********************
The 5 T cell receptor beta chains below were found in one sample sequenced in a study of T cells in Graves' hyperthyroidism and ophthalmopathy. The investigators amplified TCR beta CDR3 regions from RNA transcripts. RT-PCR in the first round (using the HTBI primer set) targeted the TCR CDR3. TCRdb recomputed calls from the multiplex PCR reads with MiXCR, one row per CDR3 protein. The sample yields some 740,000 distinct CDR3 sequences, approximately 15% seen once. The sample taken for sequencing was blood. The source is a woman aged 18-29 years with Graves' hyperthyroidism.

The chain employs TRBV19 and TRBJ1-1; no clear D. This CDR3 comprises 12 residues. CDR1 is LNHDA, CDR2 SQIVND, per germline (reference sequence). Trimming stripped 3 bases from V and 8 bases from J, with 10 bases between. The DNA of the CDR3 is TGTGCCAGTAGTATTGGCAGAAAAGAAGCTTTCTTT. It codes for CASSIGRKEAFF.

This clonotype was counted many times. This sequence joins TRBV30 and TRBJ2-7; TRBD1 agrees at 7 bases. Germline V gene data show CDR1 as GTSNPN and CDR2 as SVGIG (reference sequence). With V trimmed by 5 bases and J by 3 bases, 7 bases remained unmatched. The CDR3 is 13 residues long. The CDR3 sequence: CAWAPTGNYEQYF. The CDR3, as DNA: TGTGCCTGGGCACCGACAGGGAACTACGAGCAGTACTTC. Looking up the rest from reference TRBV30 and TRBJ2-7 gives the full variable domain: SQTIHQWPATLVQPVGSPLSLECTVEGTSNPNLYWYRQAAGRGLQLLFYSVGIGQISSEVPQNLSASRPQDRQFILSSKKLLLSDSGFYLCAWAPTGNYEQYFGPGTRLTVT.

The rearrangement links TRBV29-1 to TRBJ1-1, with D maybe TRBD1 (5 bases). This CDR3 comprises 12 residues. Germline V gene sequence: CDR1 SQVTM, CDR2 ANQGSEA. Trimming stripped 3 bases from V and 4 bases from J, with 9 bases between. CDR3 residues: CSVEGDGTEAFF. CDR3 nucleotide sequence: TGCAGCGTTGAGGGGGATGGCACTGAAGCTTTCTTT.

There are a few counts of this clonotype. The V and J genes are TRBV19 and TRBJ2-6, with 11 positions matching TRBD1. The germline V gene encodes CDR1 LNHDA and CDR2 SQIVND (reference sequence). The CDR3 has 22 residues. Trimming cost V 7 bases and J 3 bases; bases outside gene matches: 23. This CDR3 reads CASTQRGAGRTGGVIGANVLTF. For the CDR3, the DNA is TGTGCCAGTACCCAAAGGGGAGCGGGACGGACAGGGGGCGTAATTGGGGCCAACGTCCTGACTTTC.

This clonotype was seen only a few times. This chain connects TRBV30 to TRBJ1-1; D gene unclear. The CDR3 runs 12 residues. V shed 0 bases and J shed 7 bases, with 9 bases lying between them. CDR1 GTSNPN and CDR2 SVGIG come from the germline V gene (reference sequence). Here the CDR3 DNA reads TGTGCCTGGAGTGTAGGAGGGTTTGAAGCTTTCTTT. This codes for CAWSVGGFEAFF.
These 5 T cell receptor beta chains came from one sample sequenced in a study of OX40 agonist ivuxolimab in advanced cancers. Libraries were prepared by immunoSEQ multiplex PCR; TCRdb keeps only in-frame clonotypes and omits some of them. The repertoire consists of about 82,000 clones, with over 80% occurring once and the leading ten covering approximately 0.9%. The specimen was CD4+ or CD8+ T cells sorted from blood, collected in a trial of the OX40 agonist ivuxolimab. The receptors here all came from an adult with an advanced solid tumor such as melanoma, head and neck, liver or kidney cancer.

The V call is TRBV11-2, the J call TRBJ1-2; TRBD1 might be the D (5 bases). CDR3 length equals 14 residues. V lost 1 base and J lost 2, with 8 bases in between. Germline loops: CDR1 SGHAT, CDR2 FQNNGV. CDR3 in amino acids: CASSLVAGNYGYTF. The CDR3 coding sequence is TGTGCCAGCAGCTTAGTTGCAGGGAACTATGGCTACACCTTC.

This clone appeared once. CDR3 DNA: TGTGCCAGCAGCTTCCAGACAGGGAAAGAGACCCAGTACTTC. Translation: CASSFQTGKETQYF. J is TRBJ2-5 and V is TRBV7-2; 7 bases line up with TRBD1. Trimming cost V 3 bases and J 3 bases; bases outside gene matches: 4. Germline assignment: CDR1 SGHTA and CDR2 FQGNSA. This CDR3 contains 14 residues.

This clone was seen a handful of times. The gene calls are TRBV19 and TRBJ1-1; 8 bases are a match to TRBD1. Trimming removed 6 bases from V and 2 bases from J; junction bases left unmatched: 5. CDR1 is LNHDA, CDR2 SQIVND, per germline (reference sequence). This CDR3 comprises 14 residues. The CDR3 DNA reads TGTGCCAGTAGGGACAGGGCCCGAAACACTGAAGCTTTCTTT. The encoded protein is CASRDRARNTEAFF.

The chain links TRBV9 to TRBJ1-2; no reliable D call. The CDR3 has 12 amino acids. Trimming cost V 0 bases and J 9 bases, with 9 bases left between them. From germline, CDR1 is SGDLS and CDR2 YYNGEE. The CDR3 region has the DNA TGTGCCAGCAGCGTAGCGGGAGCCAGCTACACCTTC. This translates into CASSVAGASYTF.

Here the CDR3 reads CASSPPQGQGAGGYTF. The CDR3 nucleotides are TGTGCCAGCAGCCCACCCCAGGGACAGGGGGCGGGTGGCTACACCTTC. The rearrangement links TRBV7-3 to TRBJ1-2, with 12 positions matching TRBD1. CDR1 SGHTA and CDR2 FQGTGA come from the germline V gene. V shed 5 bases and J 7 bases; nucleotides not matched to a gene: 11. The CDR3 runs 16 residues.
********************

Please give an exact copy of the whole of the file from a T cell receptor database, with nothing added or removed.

The 5 T cell receptor beta chains below were found in one sample sequenced in a study of T cells in Graves' hyperthyroidism and ophthalmopathy. The investigators amplified TCR beta CDR3 regions from RNA transcripts. RT-PCR in the first round (using the HTBI primer set) targeted the TCR CDR3. TCRdb recomputed calls from the multiplex PCR reads with MiXCR, one row per CDR3 protein. The sample yields some 740,000 distinct CDR3 sequences, approximately 15% seen once. The sample taken for sequencing was blood. The source is a woman aged 18-29 years with Graves' hyperthyroidism.

The chain employs TRBV19 and TRBJ1-1; no clear D. This CDR3 comprises 12 residues. CDR1 is LNHDA, CDR2 SQIVND, per germline (reference sequence). Trimming stripped 3 bases from V and 8 bases from J, with 10 bases between. The DNA of the CDR3 is TGTGCCAGTAGTATTGGCAGAAAAGAAGCTTTCTTT. It codes for CASSIGRKEAFF.

This clonotype was counted many times. This sequence joins TRBV30 and TRBJ2-7; TRBD1 agrees at 7 bases. Germline V gene data show CDR1 as GTSNPN and CDR2 as SVGIG (reference sequence). With V trimmed by 5 bases and J by 3 bases, 7 bases remained unmatched. The CDR3 is 13 residues long. The CDR3 sequence: CAWAPTGNYEQYF. The CDR3, as DNA: TGTGCCTGGGCACCGACAGGGAACTACGAGCAGTACTTC. Looking up the rest from reference TRBV30 and TRBJ2-7 gives the full variable domain: SQTIHQWPATLVQPVGSPLSLECTVEGTSNPNLYWYRQAAGRGLQLLFYSVGIGQISSEVPQNLSASRPQDRQFILSSKKLLLSDSGFYLCAWAPTGNYEQYFGPGTRLTVT.

The rearrangement links TRBV29-1 to TRBJ1-1, with D maybe TRBD1 (5 bases). This CDR3 comprises 12 residues. Germline V gene sequence: CDR1 SQVTM, CDR2 ANQGSEA. Trimming stripped 3 bases from V and 4 bases from J, with 9 bases between. CDR3 residues: CSVEGDGTEAFF. CDR3 nucleotide sequence: TGCAGCGTTGAGGGGGATGGCACTGAAGCTTTCTTT.

There are a few counts of this clonotype. The V and J genes are TRBV19 and TRBJ2-6, with 11 positions matching TRBD1. The germline V gene encodes CDR1 LNHDA and CDR2 SQIVND (reference sequence). The CDR3 has 22 residues. Trimming cost V 7 bases and J 3 bases; bases outside gene matches: 23. This CDR3 reads CASTQRGAGRTGGVIGANVLTF. For the CDR3, the DNA is TGTGCCAGTACCCAAAGGGGAGCGGGACGGACAGGGGGCGTAATTGGGGCCAACGTCCTGACTTTC.

This clonotype was seen only a few times. This chain connects TRBV30 to TRBJ1-1; D gene unclear. The CDR3 runs 12 residues. V shed 0 bases and J shed 7 bases, with 9 bases lying between them. CDR1 GTSNPN and CDR2 SVGIG come from the germline V gene (reference sequence). Here the CDR3 DNA reads TGTGCCTGGAGTGTAGGAGGGTTTGAAGCTTTCTTT. This codes for CAWSVGGFEAFF.
These 5 T cell receptor beta chains came from one sample sequenced in a study of OX40 agonist ivuxolimab in advanced cancers. Libraries were prepared by immunoSEQ multiplex PCR; TCRdb keeps only in-frame clonotypes and omits some of them. The repertoire consists of about 82,000 clones, with over 80% occurring once and the leading ten covering approximately 0.9%. The specimen was CD4+ or CD8+ T cells sorted from blood, collected in a trial of the OX40 agonist ivuxolimab. The receptors here all came from an adult with an advanced solid tumor such as melanoma, head and neck, liver or kidney cancer.

The V call is TRBV11-2, the J call TRBJ1-2; TRBD1 might be the D (5 bases). CDR3 length equals 14 residues. V lost 1 base and J lost 2, with 8 bases in between. Germline loops: CDR1 SGHAT, CDR2 FQNNGV. CDR3 in amino acids: CASSLVAGNYGYTF. The CDR3 coding sequence is TGTGCCAGCAGCTTAGTTGCAGGGAACTATGGCTACACCTTC.

This clone appeared once. CDR3 DNA: TGTGCCAGCAGCTTCCAGACAGGGAAAGAGACCCAGTACTTC. Translation: CASSFQTGKETQYF. J is TRBJ2-5 and V is TRBV7-2; 7 bases line up with TRBD1. Trimming cost V 3 bases and J 3 bases; bases outside gene matches: 4. Germline assignment: CDR1 SGHTA and CDR2 FQGNSA. This CDR3 contains 14 residues.

This clone was seen a handful of times. The gene calls are TRBV19 and TRBJ1-1; 8 bases are a match to TRBD1. Trimming removed 6 bases from V and 2 bases from J; junction bases left unmatched: 5. CDR1 is LNHDA, CDR2 SQIVND, per germline (reference sequence). This CDR3 comprises 14 residues. The CDR3 DNA reads TGTGCCAGTAGGGACAGGGCCCGAAACACTGAAGCTTTCTTT. The encoded protein is CASRDRARNTEAFF.

The chain links TRBV9 to TRBJ1-2; no reliable D call. The CDR3 has 12 amino acids. Trimming cost V 0 bases and J 9 bases, with 9 bases left between them. From germline, CDR1 is SGDLS and CDR2 YYNGEE. The CDR3 region has the DNA TGTGCCAGCAGCGTAGCGGGAGCCAGCTACACCTTC. This translates into CASSVAGASYTF.

Here the CDR3 reads CASSPPQGQGAGGYTF. The CDR3 nucleotides are TGTGCCAGCAGCCCACCCCAGGGACAGGGGGCGGGTGGCTACACCTTC. The rearrangement links TRBV7-3 to TRBJ1-2, with 12 positions matching TRBD1. CDR1 SGHTA and CDR2 FQGTGA come from the germline V gene. V shed 5 bases and J 7 bases; nucleotides not matched to a gene: 11. The CDR3 runs 16 residues.